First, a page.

All around her, she heard screeches of tires on a pavement and flying glass surround her, cutting open her ghostly pale skin. Yet blood only flooded from her hands, dripping onto a black floor. Ash jolted awake with the sounds of screaming in her ears.
She was sitting in the armchair in her living room now and the light of a new day seeped through the heavy curtains. Slowly, Ash stood up, confusion settling in as she looked around her living room. Then her mind began to thaw and a second later, Ash was frantically running out towards her mailbox. She saw another white envelope and grabbed at it, tearing through to the paper inside.
It was just like the last, but with different clippings, “Died instantly” and “Dropped” were the only phrases taped to the paper. But again, at the bottom, the same words were written in the same, shaky writing, “You did it.”
She rushed back inside to her room and opened the first crumpled letter, scanning the clippings while trying to ignore the cryptic three words at the bottom. Then fear kicked in, making her abandon the letters.
The rest of her day was spent avoiding calls from work and in restless fits of sleep, with her waking up, stifling screams as images of a child stared at her with blood running down its small body.
The week dragged by and the only thing Ash did was retrieve each new letter every day. They always came, without fail, never missing a day, and with the same three words at the end. Ash would stay up, watching the mailbox, hoping to see the deliverer of the letters, but would always fall asleep, missing the chance. Then she would wake up, sweating and screaming, in another place of her house.
Mr. Bacot called several times and left several messages. Subsequently, he stopped, and the last message was to inform her that she’d been replaced. But Ash felt nothing for she’d devoted all her time to the letters, each one with new clippings taped to them and the same words at the bottom. Every time she looked at the papers, a shocking yank of guilt pulled at her heart, making her whimper.
She hadn’t showered or eaten for days but she didn’t care. Her entire life was now focused on the letters, piecing together the words. But they made no sense.
Suddenly, the letters stopped.
January 25th. That’s when it all stopped, but why? As she sat, anger rose up within her body, making her crush all the scraps in her hands and fly to the nearest trashcan. Just as she was about to fling the scraps into the can, she saw a newspaper. A cut up newspaper.
Dropping everything, she pulled the paper out, feeling her blood run cold.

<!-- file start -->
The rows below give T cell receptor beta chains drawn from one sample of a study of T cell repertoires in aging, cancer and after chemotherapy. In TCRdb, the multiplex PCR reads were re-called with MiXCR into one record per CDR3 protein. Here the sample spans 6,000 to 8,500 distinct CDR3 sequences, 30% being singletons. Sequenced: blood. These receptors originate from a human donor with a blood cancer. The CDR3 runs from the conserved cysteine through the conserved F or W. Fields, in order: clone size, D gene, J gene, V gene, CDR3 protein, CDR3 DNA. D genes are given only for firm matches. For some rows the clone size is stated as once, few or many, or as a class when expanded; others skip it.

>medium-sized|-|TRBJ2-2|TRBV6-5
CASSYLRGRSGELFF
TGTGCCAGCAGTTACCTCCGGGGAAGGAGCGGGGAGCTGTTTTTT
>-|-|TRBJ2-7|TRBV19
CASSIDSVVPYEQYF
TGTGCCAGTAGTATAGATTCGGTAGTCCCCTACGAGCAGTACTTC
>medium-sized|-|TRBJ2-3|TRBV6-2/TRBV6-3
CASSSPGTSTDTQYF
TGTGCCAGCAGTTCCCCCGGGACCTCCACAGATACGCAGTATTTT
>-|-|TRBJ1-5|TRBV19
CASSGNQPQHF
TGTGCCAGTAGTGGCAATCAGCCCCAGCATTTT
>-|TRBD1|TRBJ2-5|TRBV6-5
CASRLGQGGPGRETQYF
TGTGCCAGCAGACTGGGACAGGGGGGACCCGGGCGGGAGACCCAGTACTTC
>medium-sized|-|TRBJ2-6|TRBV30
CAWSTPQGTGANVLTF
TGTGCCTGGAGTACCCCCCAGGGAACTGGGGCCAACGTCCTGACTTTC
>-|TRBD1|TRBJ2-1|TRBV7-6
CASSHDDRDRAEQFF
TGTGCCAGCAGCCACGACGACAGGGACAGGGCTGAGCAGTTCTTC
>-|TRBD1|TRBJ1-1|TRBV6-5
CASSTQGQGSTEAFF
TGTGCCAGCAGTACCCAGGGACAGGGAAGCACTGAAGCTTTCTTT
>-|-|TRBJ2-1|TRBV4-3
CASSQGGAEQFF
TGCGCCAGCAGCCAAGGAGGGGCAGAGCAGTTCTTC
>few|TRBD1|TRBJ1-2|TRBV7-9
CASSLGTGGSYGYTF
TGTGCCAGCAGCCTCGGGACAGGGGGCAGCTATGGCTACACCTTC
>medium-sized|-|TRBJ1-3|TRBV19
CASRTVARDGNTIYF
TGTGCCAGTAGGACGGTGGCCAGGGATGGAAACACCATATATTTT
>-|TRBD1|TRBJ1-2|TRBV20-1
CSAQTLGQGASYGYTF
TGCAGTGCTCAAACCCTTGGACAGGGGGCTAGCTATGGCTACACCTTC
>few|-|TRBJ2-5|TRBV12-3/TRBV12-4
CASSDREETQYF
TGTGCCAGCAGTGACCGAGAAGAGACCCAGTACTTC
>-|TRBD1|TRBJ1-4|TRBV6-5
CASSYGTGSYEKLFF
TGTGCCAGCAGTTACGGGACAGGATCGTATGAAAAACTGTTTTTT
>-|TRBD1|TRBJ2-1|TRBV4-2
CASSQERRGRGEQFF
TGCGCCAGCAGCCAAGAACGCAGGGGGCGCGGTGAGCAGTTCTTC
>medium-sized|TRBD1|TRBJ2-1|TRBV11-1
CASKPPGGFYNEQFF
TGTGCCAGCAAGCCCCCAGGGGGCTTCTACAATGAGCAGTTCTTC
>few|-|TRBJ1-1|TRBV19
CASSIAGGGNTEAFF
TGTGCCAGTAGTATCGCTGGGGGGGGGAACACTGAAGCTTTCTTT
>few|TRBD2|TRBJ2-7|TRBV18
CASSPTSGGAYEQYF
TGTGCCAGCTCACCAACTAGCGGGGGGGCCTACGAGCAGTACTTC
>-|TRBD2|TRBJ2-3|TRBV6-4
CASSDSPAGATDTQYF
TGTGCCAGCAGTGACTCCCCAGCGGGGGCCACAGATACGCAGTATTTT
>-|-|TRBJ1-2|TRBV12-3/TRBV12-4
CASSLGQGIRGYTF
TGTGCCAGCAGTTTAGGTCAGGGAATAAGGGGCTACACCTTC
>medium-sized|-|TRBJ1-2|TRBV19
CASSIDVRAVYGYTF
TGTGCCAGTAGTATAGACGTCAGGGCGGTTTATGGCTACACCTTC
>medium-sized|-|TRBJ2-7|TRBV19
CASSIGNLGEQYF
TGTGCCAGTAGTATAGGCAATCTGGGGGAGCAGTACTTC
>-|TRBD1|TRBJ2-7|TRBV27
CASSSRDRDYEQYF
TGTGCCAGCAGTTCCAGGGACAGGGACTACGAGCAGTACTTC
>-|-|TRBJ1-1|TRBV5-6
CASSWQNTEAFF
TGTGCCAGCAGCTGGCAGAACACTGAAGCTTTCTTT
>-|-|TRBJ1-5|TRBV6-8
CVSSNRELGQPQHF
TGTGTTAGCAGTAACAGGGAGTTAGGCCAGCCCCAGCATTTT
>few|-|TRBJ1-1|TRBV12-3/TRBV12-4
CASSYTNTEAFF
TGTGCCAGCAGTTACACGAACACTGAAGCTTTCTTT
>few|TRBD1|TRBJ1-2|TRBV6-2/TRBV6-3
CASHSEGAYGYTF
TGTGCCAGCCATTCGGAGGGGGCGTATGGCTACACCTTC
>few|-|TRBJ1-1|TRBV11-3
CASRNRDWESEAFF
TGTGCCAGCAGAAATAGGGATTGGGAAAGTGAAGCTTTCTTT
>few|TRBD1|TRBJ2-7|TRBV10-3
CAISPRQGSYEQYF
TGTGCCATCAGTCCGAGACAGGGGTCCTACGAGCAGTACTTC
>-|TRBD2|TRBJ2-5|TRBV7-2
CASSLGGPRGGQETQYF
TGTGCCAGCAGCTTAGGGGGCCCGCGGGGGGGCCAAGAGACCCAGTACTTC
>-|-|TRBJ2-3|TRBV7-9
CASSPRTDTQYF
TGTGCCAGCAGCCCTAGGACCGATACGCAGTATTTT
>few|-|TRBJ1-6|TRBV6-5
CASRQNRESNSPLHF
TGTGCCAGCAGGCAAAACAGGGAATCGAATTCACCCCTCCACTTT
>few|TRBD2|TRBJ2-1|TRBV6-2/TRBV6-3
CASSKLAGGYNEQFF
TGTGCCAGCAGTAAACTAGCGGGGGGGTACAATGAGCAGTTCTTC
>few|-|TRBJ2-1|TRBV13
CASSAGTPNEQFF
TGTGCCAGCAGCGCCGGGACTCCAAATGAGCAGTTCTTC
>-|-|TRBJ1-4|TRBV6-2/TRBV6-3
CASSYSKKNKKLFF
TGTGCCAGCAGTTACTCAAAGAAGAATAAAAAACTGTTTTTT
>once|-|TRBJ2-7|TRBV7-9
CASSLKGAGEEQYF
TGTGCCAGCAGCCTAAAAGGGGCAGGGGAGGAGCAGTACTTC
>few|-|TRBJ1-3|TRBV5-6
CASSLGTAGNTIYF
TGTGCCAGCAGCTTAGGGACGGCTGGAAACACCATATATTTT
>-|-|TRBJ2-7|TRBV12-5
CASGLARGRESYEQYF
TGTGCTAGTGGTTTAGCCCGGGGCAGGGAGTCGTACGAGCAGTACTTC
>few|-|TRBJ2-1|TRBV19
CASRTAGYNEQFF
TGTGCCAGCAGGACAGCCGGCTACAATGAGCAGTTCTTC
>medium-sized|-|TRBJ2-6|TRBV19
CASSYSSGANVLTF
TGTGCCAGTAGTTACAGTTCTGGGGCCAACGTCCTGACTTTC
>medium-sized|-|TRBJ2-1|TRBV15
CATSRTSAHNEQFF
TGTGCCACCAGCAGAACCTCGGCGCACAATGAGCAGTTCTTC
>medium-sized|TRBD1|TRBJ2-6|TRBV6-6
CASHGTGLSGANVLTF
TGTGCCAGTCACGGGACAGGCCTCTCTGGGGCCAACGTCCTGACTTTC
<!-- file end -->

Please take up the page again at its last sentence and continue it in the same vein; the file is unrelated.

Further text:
Ash dropped to her knees with a crack and frantically pieced everything together. What she discovered was an article. Her heart beat faster as she read the story, the story of a hit and run accident. The story of how a reckless driver killed an entire family of five, on this very day, two years ago. The driver was never found, but Ash knew.
Her dreams now made sense. It was her who’d hit the family’s car driving on the side of a mountain. The family flung off the edge, screaming, and died hitting the bottom of the ravine. Newfound memories rushed back in a hideous blur, making her shriek while pulling her hair. She saw herself driving carelessly fast, then she heard a crash. Her memories revealed a wrecked car flying over the side of a road. Ash survived and was well enough to speed away, never looking back.
But now her guilt was coming back to haunt her. She was the one who had written the notes, she was the one who had cut the newspaper, and she was the deliverer of the letters, sending them in her sleep.
Ash finished reading the article before flying out of her house. With patches of hair ripped out and her body looking starved and hollow, Ash looked insane, but she didn’t care.
She ran all the way to the cemetery, knowing exactly where they were buried and fell with her nose touching the grass in front of the first gravestone. Tears streamed down her face as she hiccuped loudly.
“I’m sorry,” She begged with all she had, for it was all she could do now, “I’m so sorry.”
Ash stayed there, on her knees, moaning and crying pitifully in front of the gravestone of the youngest child she had killed- Phoenix Silva.

I hoped you all liked it, I’m guessing my English teacher did considering my grade…